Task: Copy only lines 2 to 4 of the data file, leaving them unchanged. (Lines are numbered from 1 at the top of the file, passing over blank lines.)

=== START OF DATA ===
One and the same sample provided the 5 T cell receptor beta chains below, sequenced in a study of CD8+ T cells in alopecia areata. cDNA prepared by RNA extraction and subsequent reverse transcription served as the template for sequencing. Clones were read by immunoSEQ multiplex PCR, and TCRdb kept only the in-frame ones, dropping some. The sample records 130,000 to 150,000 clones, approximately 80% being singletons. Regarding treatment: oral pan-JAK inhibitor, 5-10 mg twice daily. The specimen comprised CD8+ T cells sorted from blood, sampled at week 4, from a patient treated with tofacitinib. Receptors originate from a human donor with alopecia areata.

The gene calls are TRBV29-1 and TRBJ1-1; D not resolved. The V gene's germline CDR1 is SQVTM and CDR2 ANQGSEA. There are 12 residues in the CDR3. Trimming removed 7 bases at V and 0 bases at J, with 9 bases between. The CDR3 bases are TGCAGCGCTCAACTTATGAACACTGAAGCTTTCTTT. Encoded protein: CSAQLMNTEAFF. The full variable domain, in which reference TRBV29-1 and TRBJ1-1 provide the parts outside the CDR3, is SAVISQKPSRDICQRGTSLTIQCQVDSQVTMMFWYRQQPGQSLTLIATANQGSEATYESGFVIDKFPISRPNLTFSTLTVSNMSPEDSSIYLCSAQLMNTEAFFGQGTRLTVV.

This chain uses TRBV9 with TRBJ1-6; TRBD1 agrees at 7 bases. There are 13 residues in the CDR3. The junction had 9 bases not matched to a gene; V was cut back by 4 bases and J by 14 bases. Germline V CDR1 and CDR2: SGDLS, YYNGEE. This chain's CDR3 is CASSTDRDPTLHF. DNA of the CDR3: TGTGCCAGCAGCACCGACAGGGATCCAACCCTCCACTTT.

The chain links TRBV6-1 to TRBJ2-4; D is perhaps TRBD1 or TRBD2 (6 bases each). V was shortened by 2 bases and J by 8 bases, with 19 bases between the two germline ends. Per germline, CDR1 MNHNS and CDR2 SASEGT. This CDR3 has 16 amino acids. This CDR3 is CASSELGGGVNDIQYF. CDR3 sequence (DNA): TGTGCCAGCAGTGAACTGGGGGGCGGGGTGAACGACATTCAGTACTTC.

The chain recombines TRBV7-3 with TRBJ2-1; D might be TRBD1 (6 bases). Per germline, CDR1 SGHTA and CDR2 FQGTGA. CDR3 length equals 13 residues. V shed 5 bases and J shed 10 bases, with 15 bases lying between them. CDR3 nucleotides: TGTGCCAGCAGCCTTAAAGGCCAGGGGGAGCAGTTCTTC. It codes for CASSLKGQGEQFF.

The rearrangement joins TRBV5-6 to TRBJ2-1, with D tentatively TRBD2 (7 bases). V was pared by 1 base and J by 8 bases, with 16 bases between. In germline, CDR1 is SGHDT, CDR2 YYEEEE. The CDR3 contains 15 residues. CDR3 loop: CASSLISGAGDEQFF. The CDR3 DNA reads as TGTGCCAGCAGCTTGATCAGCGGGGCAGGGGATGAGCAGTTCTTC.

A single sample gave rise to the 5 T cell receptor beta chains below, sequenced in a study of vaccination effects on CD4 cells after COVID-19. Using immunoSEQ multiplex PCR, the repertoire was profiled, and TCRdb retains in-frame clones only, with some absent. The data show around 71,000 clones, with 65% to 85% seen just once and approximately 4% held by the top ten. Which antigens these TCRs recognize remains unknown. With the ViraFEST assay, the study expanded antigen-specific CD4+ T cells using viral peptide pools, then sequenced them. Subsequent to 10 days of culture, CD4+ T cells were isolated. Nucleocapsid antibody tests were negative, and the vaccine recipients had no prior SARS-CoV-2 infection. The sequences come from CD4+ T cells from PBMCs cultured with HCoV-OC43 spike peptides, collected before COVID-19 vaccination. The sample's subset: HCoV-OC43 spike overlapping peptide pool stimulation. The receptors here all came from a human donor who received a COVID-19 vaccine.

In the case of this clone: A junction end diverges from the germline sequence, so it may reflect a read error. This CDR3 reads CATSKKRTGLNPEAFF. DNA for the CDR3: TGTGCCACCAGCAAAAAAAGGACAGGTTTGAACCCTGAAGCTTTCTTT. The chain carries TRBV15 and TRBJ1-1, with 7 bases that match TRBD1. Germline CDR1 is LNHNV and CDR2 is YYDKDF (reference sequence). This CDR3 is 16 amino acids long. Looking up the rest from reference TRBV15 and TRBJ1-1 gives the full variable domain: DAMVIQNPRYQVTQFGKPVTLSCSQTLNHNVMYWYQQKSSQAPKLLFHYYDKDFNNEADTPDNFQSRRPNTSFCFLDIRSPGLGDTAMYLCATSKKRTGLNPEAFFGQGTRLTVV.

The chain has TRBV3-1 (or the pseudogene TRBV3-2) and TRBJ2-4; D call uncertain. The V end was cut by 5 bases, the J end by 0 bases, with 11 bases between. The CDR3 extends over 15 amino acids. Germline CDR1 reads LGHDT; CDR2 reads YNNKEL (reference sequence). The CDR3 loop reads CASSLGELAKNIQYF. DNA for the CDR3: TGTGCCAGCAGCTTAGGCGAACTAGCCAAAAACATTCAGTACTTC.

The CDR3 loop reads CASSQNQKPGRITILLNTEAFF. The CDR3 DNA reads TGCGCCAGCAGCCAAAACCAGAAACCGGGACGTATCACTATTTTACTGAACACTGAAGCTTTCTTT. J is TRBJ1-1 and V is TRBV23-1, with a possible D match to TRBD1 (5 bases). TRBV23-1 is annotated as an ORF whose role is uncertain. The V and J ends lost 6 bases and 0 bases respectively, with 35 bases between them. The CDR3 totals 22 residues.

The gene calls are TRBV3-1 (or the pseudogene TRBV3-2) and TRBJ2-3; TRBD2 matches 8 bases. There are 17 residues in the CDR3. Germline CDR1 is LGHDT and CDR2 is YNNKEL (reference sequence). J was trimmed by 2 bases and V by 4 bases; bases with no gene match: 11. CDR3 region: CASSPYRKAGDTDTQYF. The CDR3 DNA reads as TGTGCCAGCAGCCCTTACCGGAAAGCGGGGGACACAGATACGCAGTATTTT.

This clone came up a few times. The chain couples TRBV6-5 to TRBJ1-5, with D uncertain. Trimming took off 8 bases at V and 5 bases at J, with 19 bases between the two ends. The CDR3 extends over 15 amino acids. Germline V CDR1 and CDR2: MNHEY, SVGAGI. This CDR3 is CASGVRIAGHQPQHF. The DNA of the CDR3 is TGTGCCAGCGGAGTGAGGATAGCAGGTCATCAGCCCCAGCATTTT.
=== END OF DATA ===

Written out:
The gene calls are TRBV29-1 and TRBJ1-1; D not resolved. The V gene's germline CDR1 is SQVTM and CDR2 ANQGSEA. There are 12 residues in the CDR3. Trimming removed 7 bases at V and 0 bases at J, with 9 bases between. The CDR3 bases are TGCAGCGCTCAACTTATGAACACTGAAGCTTTCTTT. Encoded protein: CSAQLMNTEAFF. The full variable domain, in which reference TRBV29-1 and TRBJ1-1 provide the parts outside the CDR3, is SAVISQKPSRDICQRGTSLTIQCQVDSQVTMMFWYRQQPGQSLTLIATANQGSEATYESGFVIDKFPISRPNLTFSTLTVSNMSPEDSSIYLCSAQLMNTEAFFGQGTRLTVV.

This chain uses TRBV9 with TRBJ1-6; TRBD1 agrees at 7 bases. There are 13 residues in the CDR3. The junction had 9 bases not matched to a gene; V was cut back by 4 bases and J by 14 bases. Germline V CDR1 and CDR2: SGDLS, YYNGEE. This chain's CDR3 is CASSTDRDPTLHF. DNA of the CDR3: TGTGCCAGCAGCACCGACAGGGATCCAACCCTCCACTTT.

The chain links TRBV6-1 to TRBJ2-4; D is perhaps TRBD1 or TRBD2 (6 bases each). V was shortened by 2 bases and J by 8 bases, with 19 bases between the two germline ends. Per germline, CDR1 MNHNS and CDR2 SASEGT. This CDR3 has 16 amino acids. This CDR3 is CASSELGGGVNDIQYF. CDR3 sequence (DNA): TGTGCCAGCAGTGAACTGGGGGGCGGGGTGAACGACATTCAGTACTTC.